APPROACH AND METHODOLOGY
Groundswell focuses on strengthening local leadership and farmer organizations through a practical, 'learning by doing' approach that allows people to address their basic needs and improve their livelihoods. Their methodology is based on decades of experience and lessons learned. It includes:
- Facilitating the formation of many solidarity groups (gwoupman) of 8-15 women and men in rural communities. Each group pools and is responsible for savings and seeds, and learns skills to manage and multiply these resources. These groups allow for the development of a wide base of local leadership.
- Supporting these groups to form coordinating committees at the village level and to constitute inter-village farmers' organizations.
-Strengthening the skills of these local farmers' organizations to identify needs and opportunities, and to plan and manage activities that improve agricultural production, generate income, build savings and credit cooperatives, and improve health conditions.
- Providing training and support to farmers to experiment on their farms with sustainable farming practices (soil conservation and improvement; water management; improvement and storage of local seeds; diversification of production; improved storage of harvests). Successful practices are spread farmer-to-farmer.
- Providing training and support in the formation of savings and credit cooperatives. Families escape the cycle of indebtedness to money lenders, and increase their own savings. They reinvest savings in more productive agricultural and income generating activities.
- Providing training and support to improve knowledge and practices to prevent disease (including cholera) and improve community health (potable water treatment, latrines, improved hygiene practices, improved nutrition practices, reproductive health, etc.)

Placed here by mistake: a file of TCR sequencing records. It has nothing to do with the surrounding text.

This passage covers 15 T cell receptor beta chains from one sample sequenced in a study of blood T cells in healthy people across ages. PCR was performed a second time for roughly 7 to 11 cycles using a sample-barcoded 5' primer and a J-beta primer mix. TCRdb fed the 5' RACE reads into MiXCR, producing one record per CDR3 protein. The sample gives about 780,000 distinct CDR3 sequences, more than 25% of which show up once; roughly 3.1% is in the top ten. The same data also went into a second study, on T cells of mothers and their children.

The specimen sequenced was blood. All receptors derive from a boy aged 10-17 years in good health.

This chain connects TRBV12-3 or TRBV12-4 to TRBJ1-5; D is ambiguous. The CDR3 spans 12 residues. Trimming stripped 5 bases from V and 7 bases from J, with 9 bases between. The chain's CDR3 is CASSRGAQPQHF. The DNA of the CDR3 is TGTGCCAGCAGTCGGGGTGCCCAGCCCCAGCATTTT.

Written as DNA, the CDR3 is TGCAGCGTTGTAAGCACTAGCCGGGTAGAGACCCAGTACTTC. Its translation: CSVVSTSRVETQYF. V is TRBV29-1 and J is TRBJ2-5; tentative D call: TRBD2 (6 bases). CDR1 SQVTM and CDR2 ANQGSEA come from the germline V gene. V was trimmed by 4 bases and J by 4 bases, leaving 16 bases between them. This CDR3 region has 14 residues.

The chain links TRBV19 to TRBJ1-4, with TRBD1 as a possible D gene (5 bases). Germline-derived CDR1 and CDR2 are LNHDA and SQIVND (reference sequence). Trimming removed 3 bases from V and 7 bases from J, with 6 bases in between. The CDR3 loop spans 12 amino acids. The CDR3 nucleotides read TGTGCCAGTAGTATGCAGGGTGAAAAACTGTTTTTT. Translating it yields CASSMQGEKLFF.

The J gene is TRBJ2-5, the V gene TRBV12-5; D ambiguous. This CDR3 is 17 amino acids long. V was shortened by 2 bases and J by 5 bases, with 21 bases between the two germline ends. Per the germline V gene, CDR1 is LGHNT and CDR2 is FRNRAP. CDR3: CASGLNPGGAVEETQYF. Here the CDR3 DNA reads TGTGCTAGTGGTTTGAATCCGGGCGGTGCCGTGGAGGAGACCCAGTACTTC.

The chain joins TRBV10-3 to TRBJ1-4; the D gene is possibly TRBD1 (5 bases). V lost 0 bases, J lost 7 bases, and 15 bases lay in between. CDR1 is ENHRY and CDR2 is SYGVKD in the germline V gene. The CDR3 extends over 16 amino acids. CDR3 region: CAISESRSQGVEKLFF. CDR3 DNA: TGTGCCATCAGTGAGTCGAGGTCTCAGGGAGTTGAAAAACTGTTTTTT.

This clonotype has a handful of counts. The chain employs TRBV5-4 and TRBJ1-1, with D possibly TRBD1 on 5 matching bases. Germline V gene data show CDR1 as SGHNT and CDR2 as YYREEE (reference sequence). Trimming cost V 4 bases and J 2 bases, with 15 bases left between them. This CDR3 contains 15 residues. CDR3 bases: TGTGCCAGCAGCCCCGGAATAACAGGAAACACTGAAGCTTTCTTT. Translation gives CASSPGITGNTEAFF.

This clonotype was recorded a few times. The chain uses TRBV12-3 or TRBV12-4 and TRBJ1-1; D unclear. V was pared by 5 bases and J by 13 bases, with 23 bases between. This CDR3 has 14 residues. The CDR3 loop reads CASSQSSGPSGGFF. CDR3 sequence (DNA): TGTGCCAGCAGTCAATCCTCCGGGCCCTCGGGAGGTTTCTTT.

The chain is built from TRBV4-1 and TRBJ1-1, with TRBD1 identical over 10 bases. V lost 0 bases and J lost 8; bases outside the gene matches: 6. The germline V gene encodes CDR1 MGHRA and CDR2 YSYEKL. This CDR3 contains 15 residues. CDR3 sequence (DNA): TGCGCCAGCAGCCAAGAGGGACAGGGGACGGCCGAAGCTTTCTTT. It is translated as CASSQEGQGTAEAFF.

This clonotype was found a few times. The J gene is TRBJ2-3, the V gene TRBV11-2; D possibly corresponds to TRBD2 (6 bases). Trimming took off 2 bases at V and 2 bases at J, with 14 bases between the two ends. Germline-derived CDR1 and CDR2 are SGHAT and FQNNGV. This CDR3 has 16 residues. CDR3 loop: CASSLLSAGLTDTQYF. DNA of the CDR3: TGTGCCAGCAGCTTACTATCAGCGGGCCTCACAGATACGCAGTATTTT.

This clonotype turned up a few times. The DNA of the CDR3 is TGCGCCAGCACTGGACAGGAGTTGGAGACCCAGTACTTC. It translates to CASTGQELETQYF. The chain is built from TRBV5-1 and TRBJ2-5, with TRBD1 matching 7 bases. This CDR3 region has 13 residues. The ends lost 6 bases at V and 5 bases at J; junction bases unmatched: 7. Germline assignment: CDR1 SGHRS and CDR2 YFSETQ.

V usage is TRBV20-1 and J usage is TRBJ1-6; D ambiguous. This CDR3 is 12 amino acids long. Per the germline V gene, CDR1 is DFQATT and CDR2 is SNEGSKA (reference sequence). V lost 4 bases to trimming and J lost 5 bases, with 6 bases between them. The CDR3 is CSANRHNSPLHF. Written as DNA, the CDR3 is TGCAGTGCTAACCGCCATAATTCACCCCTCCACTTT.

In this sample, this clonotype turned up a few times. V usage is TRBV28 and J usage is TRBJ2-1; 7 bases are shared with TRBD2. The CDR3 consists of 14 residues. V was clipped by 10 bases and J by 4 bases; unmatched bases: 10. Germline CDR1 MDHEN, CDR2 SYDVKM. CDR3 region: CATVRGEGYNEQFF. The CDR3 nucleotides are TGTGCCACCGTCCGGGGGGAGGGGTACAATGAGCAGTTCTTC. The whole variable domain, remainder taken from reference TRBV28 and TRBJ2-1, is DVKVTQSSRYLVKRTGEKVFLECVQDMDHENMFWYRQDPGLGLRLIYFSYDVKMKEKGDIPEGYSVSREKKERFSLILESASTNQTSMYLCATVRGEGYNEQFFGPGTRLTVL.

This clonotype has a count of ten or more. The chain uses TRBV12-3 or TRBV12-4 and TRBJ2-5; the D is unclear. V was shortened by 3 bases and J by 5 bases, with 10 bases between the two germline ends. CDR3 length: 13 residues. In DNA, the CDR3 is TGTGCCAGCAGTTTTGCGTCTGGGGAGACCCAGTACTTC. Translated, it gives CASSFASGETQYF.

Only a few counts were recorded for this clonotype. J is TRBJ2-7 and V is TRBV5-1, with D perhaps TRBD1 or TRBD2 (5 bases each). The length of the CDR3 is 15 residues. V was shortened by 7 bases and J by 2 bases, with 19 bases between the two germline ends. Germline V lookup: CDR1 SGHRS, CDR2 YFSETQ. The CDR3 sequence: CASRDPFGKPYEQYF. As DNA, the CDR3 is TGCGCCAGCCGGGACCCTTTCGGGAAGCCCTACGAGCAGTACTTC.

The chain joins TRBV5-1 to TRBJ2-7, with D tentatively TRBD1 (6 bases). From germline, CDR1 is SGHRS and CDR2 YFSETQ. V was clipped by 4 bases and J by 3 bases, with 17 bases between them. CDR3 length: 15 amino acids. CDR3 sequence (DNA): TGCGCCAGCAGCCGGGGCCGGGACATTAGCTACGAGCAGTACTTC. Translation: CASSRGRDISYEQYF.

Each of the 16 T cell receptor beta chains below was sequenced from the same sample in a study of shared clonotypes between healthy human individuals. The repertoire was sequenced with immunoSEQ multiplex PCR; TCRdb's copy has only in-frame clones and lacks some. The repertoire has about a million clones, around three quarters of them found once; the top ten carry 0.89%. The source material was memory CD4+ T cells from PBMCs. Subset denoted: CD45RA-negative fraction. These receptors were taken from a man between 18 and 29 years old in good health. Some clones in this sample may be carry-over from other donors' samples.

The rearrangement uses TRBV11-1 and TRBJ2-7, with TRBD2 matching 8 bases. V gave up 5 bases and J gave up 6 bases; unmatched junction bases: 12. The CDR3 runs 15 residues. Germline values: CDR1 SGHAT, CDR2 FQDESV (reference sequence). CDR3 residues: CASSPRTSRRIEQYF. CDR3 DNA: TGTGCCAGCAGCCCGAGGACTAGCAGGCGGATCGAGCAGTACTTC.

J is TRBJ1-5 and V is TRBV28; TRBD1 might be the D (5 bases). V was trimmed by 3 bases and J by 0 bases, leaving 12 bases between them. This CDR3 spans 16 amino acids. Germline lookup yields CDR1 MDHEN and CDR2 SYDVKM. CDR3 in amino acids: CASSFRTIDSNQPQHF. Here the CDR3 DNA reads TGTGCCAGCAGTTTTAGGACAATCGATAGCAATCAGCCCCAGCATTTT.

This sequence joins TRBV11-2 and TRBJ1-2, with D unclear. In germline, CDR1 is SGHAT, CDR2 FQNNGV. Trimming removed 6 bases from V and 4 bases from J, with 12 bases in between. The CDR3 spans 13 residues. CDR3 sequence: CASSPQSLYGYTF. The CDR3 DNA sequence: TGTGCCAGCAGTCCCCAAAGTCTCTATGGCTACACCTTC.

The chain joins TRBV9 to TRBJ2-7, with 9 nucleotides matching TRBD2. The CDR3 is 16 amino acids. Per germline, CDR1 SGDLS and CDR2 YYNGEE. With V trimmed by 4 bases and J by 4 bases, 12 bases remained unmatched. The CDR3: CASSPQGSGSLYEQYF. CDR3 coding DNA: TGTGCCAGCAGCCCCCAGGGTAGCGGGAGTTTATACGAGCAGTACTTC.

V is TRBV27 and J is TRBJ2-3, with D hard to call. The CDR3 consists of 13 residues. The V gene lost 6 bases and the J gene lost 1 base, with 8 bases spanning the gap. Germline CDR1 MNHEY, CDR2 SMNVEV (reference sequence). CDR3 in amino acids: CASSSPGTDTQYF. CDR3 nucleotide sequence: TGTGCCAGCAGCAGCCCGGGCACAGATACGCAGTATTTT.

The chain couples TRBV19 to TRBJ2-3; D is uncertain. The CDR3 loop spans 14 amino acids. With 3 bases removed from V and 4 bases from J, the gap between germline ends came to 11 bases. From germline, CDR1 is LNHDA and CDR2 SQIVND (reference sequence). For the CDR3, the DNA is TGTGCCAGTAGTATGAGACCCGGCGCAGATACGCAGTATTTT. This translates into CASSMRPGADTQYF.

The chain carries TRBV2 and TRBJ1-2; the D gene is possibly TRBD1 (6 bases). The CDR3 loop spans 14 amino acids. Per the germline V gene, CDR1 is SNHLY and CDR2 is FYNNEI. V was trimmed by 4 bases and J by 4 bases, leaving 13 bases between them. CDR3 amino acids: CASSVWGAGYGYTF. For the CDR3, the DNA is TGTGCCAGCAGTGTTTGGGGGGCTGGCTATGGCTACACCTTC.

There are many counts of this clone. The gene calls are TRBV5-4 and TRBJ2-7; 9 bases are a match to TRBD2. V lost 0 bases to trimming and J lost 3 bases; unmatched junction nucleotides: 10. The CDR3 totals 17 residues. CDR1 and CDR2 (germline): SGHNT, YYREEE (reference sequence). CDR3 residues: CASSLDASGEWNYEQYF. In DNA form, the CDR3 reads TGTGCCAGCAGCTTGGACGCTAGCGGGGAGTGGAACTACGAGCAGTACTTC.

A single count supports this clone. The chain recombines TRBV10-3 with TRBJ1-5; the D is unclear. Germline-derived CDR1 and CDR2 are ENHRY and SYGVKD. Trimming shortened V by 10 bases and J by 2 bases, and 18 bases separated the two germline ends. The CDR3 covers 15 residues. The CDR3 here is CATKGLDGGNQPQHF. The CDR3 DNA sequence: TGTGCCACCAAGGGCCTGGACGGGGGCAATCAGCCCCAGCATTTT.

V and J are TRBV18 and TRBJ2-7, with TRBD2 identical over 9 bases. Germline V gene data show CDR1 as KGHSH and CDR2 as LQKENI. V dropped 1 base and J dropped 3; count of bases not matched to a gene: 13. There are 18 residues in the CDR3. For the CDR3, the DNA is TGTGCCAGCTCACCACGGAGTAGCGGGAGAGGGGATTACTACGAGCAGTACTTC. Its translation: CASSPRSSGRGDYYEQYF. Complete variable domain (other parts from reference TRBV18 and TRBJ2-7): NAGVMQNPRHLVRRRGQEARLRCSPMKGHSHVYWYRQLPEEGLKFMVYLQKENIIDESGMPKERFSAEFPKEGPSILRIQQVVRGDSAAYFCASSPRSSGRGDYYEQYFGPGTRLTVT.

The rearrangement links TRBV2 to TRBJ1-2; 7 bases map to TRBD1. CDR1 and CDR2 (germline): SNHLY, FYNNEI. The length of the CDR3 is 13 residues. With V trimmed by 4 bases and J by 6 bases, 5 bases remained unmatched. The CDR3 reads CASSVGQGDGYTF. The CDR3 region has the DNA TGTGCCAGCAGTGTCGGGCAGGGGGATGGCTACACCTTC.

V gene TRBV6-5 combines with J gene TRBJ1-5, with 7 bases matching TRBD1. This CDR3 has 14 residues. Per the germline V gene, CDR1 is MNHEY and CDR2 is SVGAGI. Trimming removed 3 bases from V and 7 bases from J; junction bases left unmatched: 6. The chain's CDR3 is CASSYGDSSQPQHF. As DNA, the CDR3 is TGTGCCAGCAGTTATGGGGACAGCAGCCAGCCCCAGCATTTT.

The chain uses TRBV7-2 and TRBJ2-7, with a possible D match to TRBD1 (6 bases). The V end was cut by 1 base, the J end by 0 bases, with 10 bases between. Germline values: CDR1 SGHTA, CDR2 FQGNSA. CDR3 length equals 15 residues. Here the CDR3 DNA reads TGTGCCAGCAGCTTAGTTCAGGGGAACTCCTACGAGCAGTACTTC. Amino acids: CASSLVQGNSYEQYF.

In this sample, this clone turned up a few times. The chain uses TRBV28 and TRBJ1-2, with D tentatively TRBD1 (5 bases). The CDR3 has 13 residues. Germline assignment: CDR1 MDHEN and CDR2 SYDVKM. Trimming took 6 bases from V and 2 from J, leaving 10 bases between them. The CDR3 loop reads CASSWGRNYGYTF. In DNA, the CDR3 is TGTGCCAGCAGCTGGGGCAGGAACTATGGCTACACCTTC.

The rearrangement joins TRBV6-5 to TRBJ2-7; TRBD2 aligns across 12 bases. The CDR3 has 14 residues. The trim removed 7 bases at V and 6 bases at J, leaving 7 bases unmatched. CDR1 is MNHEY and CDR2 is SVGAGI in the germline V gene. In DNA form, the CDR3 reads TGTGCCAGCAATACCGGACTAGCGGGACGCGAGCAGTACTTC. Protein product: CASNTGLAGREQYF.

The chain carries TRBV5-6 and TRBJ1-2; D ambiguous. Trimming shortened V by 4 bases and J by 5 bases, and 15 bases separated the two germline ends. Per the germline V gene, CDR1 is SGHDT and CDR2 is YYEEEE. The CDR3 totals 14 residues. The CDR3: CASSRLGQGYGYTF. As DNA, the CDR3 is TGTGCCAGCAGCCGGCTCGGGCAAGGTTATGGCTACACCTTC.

- Systematically strengthening the organizational capacity of local leaders and farmers' organizations to manage and sustain the cycle of positive change, as we gradually phase out of our support role over 5-7 years. Local confidence and skills grow as tangible benefits are generated by community members themselves.
-Local farmers' organizations improve are more resilient in the face of natural disasters, epidemics such as the cholera outbreak, increases in food prices, or other challenges.
IMPLEMENTATION, TIMELINE, AND DELIVERABLES
Groundswell will support the formation and strengthening of eleven additional farmers organizations from 2012-2016. The planning, monitoring and evaluation process is managed as a learning cycle, with the farmer's organizations trained to use participatory methods to improve practice and outcomes.
A general timeline is:
2012: Identify priority rural communities; support formation of solidarity groups (gwoupman); facilitate needs assessments; initiate agricultural, savings & credit, and health activities.
2013: Continue to form gwoupman; form village level committees to manage agriculture, health and savings & credit activities; strengthen and diversify agroecological farming and community health practices; spread these practices to more families.